• You have 12 volt batteries. It’s designed for use with 12 volt batteries only.

Wanderer 10A

  • You want a good cheap charge controller. I like its build quality a lot more than many of the dirt-cheap charge controllers on Amazon and eBay. And it’s only a few bucks more.
  • You want to power lights and charge devices. The Wanderer 10A can handle enough solar to power lights in vehicles or off-grid buildings and charge phones and other small electronics.
  • You have 12 or 24 volt batteries. The Wanderer 10A is compatible with both 12 and 24 volt batteries.

Both Models

  • Price is a top priority. PWM solar charge controllers are much cheaper than MPPT models. However, they waste a lot more energy during the conversion process.
  • You want to build a low-wattage solar power system. These charge controllers are great for beginners or anyone who wants to build a small-scale solar system. In fact, the Wanderer 30A was the first charge controller I bought. I used it to build small projects and systems that taught me the basics of DIY solar power.
  • You want a PWM charge controller with Bluetooth monitoring. The Renogy BT-1 Bluetooth Module, an additional purchase, can be connected to each controller’s RS232 port. It lets you wirelessly monitor your system.
  • You have a compatible battery type. Both Renogy Wanderer charge controllers are compatible with sealed, gel, flooded, and lithium batteries.

Who the Renogy Wanderer Isn’t for

Wanderer 30A

The Wanderer 30A doesn’t have USB ports or load terminals. I tend not to use these features, but some people may find them important.
  • You want an LCD display, USB ports, or load terminals. The 30A model doesn’t have these features. If you want a 30-amp charge controller with these features, consider the Renogy Adventurer 30A.

Wanderer 10A

  • You need a lot of power. A 10-amp charge controller will only let you power so much. If you plan on frequently running appliances, power tools, or other energy-hungry devices, you’ll need a charge controller with a higher current rating.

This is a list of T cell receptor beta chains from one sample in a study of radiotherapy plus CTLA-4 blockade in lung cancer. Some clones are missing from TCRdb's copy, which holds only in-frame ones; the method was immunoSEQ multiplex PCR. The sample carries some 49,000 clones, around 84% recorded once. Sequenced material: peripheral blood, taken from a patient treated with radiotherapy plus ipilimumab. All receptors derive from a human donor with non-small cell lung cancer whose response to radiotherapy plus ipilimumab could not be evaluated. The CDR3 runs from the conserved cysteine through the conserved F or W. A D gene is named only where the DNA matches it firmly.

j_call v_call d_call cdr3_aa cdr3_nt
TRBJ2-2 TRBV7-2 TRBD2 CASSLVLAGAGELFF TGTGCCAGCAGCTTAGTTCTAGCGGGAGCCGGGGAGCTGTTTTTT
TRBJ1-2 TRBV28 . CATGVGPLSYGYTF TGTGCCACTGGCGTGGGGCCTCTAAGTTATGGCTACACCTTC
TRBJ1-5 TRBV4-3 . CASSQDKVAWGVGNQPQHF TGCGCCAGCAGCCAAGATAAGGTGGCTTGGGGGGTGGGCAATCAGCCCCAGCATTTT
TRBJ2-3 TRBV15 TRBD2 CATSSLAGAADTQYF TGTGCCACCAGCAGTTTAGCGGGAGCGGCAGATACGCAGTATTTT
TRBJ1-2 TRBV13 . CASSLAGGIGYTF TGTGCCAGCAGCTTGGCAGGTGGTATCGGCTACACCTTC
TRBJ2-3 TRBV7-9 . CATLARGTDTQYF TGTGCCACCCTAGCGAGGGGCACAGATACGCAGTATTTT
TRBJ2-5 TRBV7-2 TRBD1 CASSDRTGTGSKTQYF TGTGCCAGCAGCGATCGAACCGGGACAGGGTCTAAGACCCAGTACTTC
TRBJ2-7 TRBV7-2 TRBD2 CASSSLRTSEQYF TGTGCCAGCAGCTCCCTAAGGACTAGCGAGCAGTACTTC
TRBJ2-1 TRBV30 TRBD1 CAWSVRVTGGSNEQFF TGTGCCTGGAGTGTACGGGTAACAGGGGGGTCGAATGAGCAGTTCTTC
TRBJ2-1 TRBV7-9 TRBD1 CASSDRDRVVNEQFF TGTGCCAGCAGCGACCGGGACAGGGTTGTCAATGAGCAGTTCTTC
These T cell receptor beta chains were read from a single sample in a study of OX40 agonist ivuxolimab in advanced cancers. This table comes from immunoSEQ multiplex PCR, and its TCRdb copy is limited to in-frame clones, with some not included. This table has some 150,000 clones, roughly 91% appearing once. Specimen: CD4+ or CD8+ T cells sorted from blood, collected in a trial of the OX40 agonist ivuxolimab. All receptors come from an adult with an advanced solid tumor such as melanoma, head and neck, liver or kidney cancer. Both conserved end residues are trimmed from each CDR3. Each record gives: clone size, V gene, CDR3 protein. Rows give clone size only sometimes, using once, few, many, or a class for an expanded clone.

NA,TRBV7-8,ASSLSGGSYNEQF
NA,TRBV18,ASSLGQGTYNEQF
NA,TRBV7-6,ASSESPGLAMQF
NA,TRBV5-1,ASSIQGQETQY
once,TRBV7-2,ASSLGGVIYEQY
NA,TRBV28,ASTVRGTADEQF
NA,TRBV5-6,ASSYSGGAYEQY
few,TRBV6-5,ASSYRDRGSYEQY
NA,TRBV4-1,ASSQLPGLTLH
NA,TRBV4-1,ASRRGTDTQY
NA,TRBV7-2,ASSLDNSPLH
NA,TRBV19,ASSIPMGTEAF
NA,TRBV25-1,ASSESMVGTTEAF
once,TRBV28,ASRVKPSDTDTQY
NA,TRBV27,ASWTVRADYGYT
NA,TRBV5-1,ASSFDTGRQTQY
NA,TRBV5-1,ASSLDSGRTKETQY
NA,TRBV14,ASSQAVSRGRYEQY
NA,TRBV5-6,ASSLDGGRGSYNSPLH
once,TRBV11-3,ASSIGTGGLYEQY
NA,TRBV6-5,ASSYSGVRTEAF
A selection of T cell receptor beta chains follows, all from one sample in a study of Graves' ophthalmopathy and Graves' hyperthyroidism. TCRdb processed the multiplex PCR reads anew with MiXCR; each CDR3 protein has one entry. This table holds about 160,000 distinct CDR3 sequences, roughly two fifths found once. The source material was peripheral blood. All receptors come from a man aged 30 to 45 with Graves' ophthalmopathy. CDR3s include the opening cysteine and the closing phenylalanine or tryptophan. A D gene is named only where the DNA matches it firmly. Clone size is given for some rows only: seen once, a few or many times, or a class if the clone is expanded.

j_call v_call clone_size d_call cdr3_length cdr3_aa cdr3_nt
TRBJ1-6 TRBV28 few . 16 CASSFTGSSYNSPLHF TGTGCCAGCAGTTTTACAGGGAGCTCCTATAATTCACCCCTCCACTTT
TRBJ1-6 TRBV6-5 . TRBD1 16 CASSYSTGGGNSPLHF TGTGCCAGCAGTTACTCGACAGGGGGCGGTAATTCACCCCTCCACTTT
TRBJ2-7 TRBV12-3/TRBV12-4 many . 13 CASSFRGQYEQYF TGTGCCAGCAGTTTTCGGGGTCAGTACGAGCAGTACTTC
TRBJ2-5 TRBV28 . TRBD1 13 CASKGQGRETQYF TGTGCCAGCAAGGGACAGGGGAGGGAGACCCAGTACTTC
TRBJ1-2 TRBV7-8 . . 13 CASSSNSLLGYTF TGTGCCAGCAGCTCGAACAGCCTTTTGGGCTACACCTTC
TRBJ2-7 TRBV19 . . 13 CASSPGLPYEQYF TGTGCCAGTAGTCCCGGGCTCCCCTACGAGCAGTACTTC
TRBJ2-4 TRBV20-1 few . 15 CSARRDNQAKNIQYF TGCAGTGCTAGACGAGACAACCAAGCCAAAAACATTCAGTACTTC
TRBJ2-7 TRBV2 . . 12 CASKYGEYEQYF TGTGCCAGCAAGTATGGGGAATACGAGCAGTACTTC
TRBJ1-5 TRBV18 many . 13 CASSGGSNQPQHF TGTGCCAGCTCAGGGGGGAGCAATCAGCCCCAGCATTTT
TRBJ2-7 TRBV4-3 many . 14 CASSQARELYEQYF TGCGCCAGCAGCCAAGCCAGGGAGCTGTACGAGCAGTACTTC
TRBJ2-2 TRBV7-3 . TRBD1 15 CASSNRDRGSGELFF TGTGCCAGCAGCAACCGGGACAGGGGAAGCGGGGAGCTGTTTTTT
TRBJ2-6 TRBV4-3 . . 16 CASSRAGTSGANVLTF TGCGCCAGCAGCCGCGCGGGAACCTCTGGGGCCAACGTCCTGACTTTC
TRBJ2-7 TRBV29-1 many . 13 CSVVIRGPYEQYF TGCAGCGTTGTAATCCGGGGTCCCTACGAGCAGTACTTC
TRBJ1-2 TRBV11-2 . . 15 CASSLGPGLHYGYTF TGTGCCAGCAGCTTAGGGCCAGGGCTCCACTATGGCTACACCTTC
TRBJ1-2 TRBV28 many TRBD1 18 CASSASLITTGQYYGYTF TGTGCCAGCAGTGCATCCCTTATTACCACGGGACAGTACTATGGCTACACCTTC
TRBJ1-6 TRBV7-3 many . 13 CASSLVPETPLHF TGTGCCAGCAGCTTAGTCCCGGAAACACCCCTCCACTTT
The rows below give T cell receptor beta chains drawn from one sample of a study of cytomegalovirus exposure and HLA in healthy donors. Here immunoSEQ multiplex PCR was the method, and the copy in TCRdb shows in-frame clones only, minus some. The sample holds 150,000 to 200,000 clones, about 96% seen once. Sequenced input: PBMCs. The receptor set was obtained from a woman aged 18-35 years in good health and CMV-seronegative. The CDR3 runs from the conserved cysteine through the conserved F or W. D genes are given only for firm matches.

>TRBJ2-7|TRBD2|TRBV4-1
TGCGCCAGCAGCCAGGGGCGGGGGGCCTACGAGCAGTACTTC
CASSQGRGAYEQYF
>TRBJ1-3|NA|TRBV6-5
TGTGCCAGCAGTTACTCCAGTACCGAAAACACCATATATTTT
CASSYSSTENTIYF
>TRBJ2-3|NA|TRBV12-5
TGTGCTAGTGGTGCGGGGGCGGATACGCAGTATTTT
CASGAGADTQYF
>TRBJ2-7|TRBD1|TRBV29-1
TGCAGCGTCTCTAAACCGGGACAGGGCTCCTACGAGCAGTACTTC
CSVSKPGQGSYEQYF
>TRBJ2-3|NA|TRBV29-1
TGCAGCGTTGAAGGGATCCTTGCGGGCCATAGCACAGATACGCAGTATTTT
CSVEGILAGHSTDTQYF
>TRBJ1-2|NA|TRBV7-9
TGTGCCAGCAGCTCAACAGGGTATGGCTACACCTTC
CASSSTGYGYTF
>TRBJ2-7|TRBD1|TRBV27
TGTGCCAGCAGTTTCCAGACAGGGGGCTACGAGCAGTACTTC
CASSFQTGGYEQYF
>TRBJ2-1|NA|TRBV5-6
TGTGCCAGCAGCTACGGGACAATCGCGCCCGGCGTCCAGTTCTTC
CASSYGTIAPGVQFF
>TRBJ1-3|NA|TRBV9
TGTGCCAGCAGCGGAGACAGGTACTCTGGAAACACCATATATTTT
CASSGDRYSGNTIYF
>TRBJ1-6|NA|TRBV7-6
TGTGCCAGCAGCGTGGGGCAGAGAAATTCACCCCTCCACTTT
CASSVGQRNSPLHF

Both Models

  • Conversion efficiency is a top priority. The rule-of-thumb conversion efficiency for PWM charge controllers is around 75%. In other words, they waste around a quarter of all incoming solar energy as heat. That’s a lot. Consider an MPPT charge controller if you want a better conversion efficiency. They’re pricier but can be up to 97% efficient.

Renogy Wanderer vs Renogy Adventurer 30A

The Renogy Adventurer has the 30-amp current rating and temperature sensor port of the Wanderer 30A, plus the LCD display, USB port, and 12/24V battery compatibility of the Wanderer 10A.

It’s a bit like the best of both worlds. Plus it can be flush mounted for an aesthetically cleaner look.

Here’s a breakdown of the main differences:

Renogy Wanderer 30A vs Renogy Adventurer 30A

Main differences:

  • The Adventurer has an LCD display which shows real-time system specs. The Wanderer 30A has LED indicators that show general system status.
  • The Adventurer has 12/24V battery compatibility. The Wanderer 30A can only be used with 12 volt batteries.
  • The Adventurer has a USB port. The Wanderer 30A does not.
  • The Adventurer has a battery voltage sensor port. The Wanderer 30A does not.
  • The Adventurer can be flush mounted or wall mounted. The Wanderer 30A can only be wall mounted.
  • The Adventurer has a maximum operating temperature of 131°F (55°C). The Wanderer 30A has a maximum operating temperature of 113°F (45°C).

Renogy Wanderer 10A vs Renogy Adventurer 30A

Main differences:

  • The Adventurer has a 30-amp current rating. The Wanderer 10A is rated for 10 amps.
  • The Adventurer has a temperature sensor port. The Wanderer 10A does not.
  • The Adventurer has a battery voltage sensor port. The Wanderer 10A does not.
  • The Wanderer 10A has load terminals. The Adventurer does not.
  • The Adventurer can be flush mounted or wall mounted. The Wanderer 10A can only be wall mounted.
  • The Adventurer has a maximum operating temperature of 131°F (55°C). The Wanderer 10A has a maximum operating temperature of 113°F (45°C).
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Alex Beale
Alex Beale
Hi, I'm Alex. I started Footprint Hero to help people reduce their environmental impact. My current obsession is DIY solar power projects, which I've been building since 2020.
Alex Beale

Alex Beale

Hi, I'm Alex. I started Footprint Hero to help people reduce their environmental impact. My current obsession is DIY solar power projects, which I've been building since 2020.